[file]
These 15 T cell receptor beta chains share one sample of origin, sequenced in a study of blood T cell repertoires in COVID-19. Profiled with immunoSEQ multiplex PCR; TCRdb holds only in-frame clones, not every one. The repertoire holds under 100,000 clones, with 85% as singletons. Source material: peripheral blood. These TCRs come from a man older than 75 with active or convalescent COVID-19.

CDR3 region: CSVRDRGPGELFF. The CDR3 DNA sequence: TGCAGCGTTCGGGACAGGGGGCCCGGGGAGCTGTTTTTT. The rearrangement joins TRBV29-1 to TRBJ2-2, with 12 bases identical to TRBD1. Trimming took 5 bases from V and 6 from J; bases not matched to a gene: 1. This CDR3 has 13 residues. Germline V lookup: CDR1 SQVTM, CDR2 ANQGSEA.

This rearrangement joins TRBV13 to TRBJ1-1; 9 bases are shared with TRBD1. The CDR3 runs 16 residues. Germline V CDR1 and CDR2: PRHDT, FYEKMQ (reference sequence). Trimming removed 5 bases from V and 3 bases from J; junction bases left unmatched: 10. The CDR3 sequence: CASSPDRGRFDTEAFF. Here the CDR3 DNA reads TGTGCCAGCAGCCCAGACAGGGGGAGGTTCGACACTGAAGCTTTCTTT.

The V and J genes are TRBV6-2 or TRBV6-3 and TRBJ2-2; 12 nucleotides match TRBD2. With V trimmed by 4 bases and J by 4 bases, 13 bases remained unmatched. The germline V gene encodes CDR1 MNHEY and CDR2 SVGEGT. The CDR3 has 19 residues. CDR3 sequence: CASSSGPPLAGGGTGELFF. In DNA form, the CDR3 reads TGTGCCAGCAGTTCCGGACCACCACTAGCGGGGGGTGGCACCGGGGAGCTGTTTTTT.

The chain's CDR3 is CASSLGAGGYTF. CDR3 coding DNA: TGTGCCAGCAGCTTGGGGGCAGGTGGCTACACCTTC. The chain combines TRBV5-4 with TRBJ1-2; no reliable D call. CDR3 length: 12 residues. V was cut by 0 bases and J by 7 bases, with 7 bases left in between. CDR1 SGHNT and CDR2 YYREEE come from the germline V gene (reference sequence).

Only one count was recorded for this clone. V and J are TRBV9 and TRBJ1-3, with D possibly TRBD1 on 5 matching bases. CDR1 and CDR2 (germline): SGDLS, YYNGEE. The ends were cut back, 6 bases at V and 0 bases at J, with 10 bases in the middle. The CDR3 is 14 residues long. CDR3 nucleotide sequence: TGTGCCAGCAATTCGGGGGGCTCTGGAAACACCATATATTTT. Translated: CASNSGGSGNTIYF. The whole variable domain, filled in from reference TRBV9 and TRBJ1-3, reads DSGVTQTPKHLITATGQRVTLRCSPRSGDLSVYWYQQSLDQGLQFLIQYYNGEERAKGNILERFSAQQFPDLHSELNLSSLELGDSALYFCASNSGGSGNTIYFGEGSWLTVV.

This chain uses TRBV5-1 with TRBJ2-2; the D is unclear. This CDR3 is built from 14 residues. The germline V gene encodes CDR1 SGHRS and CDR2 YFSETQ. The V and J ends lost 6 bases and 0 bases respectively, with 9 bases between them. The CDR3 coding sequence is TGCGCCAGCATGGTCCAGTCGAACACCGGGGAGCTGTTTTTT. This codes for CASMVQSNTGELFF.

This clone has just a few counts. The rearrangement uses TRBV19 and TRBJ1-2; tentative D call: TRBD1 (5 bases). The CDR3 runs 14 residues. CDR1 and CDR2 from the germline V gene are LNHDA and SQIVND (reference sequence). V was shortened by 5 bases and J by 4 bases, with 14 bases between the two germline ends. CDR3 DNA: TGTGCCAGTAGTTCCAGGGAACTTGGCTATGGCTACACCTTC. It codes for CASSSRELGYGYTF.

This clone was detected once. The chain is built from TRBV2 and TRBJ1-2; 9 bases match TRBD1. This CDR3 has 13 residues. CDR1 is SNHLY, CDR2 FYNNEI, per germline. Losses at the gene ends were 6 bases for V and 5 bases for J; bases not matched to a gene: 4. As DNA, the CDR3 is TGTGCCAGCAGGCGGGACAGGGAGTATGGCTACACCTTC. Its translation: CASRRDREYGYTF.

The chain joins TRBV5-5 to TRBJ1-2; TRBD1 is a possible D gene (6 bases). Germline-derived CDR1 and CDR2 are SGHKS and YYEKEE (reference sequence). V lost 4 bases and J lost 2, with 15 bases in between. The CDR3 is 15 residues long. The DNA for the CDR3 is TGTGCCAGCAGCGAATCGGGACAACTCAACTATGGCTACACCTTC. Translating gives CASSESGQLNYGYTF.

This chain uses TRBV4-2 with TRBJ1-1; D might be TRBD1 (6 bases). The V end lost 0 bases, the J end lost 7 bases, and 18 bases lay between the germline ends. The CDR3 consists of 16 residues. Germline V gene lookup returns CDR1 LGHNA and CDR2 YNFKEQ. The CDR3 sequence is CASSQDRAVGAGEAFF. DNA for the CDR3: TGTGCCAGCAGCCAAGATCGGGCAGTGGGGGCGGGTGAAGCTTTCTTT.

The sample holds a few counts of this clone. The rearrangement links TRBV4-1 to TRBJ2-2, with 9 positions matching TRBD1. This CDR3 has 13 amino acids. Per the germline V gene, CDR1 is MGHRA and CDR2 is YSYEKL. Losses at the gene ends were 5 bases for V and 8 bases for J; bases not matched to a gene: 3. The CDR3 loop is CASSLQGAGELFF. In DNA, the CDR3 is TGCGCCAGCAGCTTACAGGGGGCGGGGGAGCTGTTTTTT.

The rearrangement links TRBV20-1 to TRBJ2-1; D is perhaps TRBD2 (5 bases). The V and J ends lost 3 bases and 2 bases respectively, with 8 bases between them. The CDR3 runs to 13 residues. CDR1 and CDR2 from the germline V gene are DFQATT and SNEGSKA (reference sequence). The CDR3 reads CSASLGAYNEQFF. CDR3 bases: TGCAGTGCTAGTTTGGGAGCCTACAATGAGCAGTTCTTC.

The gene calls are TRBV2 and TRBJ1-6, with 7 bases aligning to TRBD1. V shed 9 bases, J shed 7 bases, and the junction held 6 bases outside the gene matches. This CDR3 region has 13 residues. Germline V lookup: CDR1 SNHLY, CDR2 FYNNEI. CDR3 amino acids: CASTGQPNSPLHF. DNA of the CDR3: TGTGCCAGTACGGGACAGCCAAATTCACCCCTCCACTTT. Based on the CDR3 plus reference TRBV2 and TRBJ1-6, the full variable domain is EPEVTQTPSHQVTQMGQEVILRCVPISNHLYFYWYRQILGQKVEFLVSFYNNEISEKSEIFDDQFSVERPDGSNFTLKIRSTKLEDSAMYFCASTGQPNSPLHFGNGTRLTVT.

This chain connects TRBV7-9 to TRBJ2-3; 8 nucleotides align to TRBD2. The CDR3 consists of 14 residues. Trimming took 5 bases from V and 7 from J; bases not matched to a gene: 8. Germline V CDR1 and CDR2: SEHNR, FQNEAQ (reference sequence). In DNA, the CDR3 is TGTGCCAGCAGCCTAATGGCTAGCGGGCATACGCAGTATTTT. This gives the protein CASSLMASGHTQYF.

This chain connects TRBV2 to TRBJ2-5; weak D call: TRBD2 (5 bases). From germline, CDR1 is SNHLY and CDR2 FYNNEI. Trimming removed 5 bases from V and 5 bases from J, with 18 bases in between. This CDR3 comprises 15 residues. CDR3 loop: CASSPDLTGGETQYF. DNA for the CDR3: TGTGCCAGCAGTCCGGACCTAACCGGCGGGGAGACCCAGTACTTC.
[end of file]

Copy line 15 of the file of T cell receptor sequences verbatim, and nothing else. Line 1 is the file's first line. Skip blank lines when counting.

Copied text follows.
This chain connects TRBV7-9 to TRBJ2-3; 8 nucleotides align to TRBD2. The CDR3 consists of 14 residues. Trimming took 5 bases from V and 7 from J; bases not matched to a gene: 8. Germline V CDR1 and CDR2: SEHNR, FQNEAQ (reference sequence). In DNA, the CDR3 is TGTGCCAGCAGCCTAATGGCTAGCGGGCATACGCAGTATTTT. This gives the protein CASSLMASGHTQYF.